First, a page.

London Film Festival for Verité Film Mag: Alice Rohrwacher's The Wonders

   I reviewed Italian filmmaker Alice Rohrwacher's second film, The Wonders, which won the Grand Prix at Cannes Film Festival, for the now-defunct Verité Film Magazine. You can now find the review here:

A lyrical film of endless emotional generosity, The Wonders is the second, Grand Prix-winning feature from Italian director Alice Rohrwacher. A coming-of-age tale with none of the requisite moments that the label entails, it concerns a twelve-year-old girl, Gelsomina (Maria Alexandra Lungu), who lives on a farm with her family in a dry, sparse portion of the remote Italian countryside. The quiet and dutiful eldest sister, she's her father’s golden girl.

Her father (Sam Louwyck) is the foreign-born, stern patriarch of the family, who together practice ancient beekeeping rites and produce organic honey. Sometimes he’s an insensitive tyrant, but mostly he’s a greying, comically irate man prone to shouting and wearing very small pairs of Speedos. It's his bad luck, given the hard graft of the family business, to have fathered only girls. Gelsomina helps tend to the bees and processes the honey, and she is followed, almost constantly, by her chubby, incorrigible sister, Caterina, and two chattering, dark-haired little ones, who jump in puddles and trail behind mischievously. The family live an isolated, almost out-of-time existence, and as a result, are incredibly close-knit.

One afternoon, the girls and their father stumble across a commercial being shot for a local competition named ‘The Countryside Wonders’. A glamorous TV celebrity (played by a forever elegant Monica Belluci), stars in the ad. Gelsomina is clearly bewildered and stunned by this beautiful apparition, who places a sparkly clip in her hair. With her big-city manner, poise and style, she symbolises everything that is enigmatic and sophisticated to a rural girl on the cusp of womanhood. Set up for local farmers, the competition offers a television appearance -- along with a cash prize and a luxury cruise. This is a terribly exciting proposition to Gelsomina, who has no inclination of just how out of step her family is with contemporary Italy, and how jarring the experience will be given their steady, Etruscan traditions.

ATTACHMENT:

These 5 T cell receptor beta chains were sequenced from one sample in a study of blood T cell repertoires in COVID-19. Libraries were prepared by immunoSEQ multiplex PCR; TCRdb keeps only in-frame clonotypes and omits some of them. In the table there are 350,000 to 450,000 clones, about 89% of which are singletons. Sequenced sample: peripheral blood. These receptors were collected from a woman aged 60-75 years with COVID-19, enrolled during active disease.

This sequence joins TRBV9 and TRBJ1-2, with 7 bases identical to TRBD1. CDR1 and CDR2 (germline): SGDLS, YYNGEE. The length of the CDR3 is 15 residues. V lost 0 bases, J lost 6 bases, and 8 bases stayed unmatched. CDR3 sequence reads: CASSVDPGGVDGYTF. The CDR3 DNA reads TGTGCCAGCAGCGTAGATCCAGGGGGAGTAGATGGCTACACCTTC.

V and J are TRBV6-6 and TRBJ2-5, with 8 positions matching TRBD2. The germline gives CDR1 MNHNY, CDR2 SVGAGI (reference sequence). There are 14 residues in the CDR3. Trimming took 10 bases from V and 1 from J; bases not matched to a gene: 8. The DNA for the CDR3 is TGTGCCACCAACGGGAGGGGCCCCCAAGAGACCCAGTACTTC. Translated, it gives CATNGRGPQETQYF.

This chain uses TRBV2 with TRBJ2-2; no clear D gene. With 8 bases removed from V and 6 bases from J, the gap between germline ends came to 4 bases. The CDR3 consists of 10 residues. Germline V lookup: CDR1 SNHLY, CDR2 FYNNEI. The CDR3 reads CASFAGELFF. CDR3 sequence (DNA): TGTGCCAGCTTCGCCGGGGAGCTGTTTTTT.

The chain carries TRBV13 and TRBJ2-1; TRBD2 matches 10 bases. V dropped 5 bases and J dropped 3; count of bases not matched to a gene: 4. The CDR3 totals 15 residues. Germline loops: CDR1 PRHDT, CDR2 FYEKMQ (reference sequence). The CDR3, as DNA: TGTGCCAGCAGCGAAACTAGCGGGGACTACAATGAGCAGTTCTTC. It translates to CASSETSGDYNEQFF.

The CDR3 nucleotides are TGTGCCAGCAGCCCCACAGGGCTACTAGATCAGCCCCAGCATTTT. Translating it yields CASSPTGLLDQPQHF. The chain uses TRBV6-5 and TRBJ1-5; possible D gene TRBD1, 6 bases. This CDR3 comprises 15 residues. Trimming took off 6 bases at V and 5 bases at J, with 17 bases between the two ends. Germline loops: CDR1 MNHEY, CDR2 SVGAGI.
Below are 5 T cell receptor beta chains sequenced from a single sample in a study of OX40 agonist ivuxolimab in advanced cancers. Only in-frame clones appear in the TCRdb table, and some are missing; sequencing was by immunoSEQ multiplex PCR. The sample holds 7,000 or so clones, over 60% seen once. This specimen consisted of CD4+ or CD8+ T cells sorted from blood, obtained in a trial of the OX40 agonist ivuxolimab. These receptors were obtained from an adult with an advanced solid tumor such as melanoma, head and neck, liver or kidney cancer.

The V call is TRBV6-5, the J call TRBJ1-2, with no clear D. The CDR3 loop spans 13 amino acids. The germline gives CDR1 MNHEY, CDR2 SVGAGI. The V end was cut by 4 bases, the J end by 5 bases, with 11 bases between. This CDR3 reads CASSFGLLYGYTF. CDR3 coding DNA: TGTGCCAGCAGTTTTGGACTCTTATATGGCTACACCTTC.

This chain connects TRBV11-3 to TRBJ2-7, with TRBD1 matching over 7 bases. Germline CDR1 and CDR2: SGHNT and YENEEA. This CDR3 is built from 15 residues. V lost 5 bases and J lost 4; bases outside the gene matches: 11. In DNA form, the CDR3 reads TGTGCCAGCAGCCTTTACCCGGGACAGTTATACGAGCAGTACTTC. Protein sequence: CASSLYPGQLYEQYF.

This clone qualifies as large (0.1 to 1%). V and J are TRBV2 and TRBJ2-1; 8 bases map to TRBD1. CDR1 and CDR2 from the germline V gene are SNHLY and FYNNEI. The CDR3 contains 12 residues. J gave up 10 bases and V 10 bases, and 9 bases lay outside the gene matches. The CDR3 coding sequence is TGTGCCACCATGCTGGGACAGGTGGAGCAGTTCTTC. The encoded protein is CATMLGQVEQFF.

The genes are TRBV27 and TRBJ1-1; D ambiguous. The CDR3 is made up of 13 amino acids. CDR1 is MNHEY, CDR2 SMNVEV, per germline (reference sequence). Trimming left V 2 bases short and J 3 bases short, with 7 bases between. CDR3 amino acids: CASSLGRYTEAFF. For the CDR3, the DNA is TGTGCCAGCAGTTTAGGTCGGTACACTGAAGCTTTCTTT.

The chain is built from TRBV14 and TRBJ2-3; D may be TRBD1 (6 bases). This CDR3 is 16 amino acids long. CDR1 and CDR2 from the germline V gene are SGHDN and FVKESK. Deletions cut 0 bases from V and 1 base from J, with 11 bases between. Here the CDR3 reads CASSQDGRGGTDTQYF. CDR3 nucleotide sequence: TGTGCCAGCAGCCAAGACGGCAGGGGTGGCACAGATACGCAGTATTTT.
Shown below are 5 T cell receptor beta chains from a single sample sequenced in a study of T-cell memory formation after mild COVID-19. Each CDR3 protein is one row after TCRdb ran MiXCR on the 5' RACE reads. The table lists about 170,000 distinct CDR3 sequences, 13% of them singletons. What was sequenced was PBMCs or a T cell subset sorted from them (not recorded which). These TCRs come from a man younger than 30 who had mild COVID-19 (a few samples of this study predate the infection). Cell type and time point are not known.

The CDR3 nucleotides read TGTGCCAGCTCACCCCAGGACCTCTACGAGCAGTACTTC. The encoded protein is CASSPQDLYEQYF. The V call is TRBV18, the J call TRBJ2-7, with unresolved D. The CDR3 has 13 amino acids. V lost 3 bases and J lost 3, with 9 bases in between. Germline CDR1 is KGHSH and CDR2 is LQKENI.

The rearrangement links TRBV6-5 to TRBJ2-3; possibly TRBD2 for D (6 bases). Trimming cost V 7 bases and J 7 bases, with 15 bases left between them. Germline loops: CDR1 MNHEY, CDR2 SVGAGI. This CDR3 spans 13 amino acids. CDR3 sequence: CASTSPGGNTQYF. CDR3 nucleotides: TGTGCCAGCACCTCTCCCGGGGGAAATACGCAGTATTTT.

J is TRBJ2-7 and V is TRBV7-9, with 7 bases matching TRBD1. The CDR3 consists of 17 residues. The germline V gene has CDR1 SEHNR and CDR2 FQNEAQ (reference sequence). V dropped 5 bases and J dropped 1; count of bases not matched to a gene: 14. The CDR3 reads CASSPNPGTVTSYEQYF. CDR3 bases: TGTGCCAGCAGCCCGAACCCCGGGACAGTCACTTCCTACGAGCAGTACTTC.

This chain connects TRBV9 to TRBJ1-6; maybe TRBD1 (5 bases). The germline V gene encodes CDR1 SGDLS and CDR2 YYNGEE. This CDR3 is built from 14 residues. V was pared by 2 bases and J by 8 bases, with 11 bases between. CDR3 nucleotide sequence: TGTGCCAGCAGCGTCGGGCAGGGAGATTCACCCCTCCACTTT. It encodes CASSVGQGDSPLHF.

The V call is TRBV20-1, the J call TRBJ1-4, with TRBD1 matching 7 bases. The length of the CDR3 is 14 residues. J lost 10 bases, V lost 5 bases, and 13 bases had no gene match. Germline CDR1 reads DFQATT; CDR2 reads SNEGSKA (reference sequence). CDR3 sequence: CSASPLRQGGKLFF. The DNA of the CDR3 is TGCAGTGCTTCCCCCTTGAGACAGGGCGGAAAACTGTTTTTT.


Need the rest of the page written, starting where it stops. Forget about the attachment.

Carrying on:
“Unsparing close-ups encapsulate the trials of youth growing up within the context of a dying old world”
While the rural, antiquated setting might seem positively alien to many viewers, the universality of Gelsomina’s gawky in-between age is not. With burgeoning teen-hood, Gelsomina is beginning to lose interest in the dusty, repetitive work on the farm and developing a growing fondness for boys, particularly a delinquent foster child who is hired as a farm hand. Teenage mistakes lead to adult humiliations, all channelled through the sloe-eyed, watchful gaze of expressive young actress Maria Alexandra Lungu. She observes her surroundings with a kind of vacant surprise, as if half-seeing everything newly for the first time.

Lungu's strange stillness and Rohrwacher’s unsparing close-ups encapsulate the trials of youth in a dying old world. Accordingly, there is a growing chasm between father and daughter where it was once airtight. Spell-binding despite being a touch protracted, The Wonders redeems itself of any meandering by virtue of being so deeply affecting.


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